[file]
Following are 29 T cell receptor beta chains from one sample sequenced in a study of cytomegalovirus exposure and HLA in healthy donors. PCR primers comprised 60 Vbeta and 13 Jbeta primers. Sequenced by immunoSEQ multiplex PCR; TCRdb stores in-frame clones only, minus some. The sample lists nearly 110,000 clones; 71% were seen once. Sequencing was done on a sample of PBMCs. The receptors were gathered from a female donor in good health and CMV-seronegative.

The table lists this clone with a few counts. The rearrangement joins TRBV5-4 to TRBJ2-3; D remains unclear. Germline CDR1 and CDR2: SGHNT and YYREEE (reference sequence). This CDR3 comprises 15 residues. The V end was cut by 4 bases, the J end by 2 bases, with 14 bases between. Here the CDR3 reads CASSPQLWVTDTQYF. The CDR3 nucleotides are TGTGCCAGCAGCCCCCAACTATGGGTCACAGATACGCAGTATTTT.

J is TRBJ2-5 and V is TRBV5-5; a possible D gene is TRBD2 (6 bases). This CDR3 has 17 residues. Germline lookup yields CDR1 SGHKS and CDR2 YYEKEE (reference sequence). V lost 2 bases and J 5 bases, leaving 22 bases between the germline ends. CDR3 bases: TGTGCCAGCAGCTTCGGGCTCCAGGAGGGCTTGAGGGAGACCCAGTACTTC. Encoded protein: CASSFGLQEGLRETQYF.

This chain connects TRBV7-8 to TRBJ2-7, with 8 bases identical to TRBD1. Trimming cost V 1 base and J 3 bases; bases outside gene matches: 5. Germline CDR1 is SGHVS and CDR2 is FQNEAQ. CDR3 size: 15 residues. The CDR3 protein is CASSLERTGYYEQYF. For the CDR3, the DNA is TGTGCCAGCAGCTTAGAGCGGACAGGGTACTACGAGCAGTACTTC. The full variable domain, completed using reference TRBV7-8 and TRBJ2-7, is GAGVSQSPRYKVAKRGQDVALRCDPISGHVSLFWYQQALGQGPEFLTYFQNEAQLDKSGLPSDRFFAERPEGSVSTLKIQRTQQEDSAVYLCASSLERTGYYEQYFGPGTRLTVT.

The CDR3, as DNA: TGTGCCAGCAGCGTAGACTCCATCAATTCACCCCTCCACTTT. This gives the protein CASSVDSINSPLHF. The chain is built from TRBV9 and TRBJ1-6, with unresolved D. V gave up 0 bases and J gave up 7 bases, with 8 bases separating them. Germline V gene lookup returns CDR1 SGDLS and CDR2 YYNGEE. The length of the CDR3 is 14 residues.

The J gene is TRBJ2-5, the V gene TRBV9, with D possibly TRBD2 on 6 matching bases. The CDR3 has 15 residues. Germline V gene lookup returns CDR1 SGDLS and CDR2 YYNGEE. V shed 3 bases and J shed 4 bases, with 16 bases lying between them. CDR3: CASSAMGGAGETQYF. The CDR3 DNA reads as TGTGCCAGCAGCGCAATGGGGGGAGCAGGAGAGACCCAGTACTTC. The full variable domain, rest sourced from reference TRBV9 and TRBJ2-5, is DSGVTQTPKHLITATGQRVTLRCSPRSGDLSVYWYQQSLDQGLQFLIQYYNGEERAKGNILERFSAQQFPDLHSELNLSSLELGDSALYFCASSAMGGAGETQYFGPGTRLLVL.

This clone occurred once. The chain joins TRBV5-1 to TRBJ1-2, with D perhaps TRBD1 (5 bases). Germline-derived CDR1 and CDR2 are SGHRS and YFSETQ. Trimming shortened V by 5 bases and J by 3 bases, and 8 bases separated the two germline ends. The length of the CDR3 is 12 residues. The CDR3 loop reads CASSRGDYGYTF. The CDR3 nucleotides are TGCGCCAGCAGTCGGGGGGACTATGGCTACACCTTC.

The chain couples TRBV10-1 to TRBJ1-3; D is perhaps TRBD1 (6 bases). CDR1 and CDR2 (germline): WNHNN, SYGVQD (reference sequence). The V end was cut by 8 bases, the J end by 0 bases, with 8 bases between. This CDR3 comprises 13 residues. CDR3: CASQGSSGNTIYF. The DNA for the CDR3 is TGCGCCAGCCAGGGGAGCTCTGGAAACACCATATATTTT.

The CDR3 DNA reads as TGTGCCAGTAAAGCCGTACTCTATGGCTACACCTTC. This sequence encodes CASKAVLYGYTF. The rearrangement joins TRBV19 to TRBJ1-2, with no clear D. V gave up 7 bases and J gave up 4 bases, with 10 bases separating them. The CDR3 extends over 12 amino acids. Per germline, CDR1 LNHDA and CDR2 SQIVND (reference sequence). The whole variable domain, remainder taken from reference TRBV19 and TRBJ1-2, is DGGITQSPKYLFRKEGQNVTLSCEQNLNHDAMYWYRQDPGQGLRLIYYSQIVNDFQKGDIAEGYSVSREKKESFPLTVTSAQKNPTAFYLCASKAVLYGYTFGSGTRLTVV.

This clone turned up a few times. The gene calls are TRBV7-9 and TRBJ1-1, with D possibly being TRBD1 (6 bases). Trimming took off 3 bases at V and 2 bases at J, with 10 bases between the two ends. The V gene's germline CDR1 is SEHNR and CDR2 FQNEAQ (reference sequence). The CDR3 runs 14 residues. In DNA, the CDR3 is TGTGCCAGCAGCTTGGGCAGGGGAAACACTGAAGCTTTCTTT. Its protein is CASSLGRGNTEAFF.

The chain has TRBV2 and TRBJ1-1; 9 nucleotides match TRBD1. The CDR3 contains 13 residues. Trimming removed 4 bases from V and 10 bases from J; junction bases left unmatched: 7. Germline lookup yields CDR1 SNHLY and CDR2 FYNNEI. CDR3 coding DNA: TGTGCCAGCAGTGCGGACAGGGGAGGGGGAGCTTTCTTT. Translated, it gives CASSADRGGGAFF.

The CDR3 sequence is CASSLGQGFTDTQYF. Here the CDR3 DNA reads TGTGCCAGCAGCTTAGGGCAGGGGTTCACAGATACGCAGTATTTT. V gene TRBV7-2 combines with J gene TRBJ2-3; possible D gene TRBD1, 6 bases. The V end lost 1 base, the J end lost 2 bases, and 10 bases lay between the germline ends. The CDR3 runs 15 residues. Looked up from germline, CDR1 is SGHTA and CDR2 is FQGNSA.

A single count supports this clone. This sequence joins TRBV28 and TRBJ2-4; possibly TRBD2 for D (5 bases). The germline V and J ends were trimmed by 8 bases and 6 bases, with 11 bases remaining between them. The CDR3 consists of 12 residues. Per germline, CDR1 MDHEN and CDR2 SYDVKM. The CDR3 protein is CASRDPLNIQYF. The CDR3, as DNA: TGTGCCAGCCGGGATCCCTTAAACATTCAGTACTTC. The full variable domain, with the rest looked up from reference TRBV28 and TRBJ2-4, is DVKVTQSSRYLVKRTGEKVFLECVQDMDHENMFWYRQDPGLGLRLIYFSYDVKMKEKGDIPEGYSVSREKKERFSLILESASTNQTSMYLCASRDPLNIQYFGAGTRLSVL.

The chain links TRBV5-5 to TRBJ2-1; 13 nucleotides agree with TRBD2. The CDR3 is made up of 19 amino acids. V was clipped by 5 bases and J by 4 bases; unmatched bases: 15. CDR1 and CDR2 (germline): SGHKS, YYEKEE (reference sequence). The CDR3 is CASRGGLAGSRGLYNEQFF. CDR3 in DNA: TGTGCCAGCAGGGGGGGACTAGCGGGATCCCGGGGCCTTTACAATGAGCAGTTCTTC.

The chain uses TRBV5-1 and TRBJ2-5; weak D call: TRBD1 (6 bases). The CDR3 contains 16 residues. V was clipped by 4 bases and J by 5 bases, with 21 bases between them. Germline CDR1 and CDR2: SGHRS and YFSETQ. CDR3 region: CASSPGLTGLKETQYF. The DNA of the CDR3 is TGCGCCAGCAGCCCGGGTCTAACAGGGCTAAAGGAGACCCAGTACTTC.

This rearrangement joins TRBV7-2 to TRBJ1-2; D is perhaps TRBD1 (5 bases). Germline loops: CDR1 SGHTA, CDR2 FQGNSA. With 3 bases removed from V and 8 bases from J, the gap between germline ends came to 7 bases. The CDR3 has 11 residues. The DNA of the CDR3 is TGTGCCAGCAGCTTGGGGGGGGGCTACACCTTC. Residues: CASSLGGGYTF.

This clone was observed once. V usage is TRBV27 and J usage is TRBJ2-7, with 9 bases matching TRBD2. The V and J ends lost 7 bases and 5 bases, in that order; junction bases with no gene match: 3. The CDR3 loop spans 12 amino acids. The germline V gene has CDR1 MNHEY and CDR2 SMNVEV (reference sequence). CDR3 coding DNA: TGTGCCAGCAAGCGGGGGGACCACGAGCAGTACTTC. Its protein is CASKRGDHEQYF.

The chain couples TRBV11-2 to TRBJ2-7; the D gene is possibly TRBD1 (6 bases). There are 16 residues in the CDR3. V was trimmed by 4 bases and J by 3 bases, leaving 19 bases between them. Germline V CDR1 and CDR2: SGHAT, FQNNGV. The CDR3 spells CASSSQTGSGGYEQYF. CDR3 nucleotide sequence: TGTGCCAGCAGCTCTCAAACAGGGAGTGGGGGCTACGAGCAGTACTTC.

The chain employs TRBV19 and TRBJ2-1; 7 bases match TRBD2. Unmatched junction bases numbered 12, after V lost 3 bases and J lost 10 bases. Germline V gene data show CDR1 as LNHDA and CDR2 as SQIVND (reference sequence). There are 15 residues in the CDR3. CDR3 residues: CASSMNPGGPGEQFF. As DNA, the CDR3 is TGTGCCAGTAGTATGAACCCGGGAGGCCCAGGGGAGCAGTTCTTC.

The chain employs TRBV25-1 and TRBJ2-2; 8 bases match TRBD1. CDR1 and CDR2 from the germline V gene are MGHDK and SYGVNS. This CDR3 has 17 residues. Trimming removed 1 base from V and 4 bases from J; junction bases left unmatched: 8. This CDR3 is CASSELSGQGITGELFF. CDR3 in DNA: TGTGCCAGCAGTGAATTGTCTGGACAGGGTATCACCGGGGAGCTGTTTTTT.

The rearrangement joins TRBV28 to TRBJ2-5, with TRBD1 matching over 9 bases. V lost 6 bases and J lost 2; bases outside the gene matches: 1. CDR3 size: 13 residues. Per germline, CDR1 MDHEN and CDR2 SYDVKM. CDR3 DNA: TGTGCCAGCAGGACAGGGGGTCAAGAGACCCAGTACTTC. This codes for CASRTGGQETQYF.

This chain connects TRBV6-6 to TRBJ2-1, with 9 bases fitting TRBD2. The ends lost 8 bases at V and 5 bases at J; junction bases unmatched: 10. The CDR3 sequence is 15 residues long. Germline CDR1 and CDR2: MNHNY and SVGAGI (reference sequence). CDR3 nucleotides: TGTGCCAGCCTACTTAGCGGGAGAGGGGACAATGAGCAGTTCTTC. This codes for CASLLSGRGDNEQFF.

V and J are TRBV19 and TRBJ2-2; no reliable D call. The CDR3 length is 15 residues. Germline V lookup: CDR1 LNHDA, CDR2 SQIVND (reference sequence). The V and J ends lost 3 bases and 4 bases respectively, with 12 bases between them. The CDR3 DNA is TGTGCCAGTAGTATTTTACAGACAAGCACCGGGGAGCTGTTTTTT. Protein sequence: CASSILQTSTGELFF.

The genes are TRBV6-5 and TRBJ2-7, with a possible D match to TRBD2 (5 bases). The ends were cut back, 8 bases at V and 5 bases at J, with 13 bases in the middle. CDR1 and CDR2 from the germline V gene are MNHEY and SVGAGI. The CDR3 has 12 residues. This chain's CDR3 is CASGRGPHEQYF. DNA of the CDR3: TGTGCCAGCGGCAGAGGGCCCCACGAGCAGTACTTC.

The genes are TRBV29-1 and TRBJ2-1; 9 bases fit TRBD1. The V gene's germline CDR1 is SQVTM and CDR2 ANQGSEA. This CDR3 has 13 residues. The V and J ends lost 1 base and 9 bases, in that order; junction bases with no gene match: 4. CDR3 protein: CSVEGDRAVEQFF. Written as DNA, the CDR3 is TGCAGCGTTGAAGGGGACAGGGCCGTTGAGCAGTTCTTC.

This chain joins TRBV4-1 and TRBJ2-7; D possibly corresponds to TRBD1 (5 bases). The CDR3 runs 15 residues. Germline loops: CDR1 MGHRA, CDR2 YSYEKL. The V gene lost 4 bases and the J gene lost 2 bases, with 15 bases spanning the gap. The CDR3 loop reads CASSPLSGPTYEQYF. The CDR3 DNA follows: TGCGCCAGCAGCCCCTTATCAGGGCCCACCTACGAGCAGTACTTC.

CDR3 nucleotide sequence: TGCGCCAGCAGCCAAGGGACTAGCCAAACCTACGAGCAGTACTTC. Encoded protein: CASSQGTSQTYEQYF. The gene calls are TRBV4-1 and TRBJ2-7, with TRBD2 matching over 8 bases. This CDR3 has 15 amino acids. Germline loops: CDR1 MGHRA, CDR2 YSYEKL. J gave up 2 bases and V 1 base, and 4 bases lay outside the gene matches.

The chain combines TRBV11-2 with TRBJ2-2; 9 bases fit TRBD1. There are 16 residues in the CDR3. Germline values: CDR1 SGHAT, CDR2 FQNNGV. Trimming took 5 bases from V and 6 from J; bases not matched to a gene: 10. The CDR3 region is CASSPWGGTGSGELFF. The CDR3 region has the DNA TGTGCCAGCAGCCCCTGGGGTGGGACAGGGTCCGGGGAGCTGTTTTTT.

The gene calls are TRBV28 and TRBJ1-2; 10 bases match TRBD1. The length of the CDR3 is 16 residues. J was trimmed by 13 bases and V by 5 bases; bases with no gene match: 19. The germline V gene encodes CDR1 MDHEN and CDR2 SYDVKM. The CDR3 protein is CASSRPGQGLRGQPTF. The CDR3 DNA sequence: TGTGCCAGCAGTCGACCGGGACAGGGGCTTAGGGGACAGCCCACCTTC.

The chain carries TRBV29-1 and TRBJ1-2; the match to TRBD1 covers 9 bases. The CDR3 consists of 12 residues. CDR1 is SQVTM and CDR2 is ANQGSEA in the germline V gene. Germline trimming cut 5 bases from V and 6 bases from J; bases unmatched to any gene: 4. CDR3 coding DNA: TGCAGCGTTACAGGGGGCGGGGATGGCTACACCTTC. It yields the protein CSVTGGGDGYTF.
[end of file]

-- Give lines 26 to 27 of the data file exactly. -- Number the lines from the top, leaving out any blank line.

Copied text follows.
This chain joins TRBV4-1 and TRBJ2-7; D possibly corresponds to TRBD1 (5 bases). The CDR3 runs 15 residues. Germline loops: CDR1 MGHRA, CDR2 YSYEKL. The V gene lost 4 bases and the J gene lost 2 bases, with 15 bases spanning the gap. The CDR3 loop reads CASSPLSGPTYEQYF. The CDR3 DNA follows: TGCGCCAGCAGCCCCTTATCAGGGCCCACCTACGAGCAGTACTTC.

CDR3 nucleotide sequence: TGCGCCAGCAGCCAAGGGACTAGCCAAACCTACGAGCAGTACTTC. Encoded protein: CASSQGTSQTYEQYF. The gene calls are TRBV4-1 and TRBJ2-7, with TRBD2 matching over 8 bases. This CDR3 has 15 amino acids. Germline loops: CDR1 MGHRA, CDR2 YSYEKL. J gave up 2 bases and V 1 base, and 4 bases lay outside the gene matches.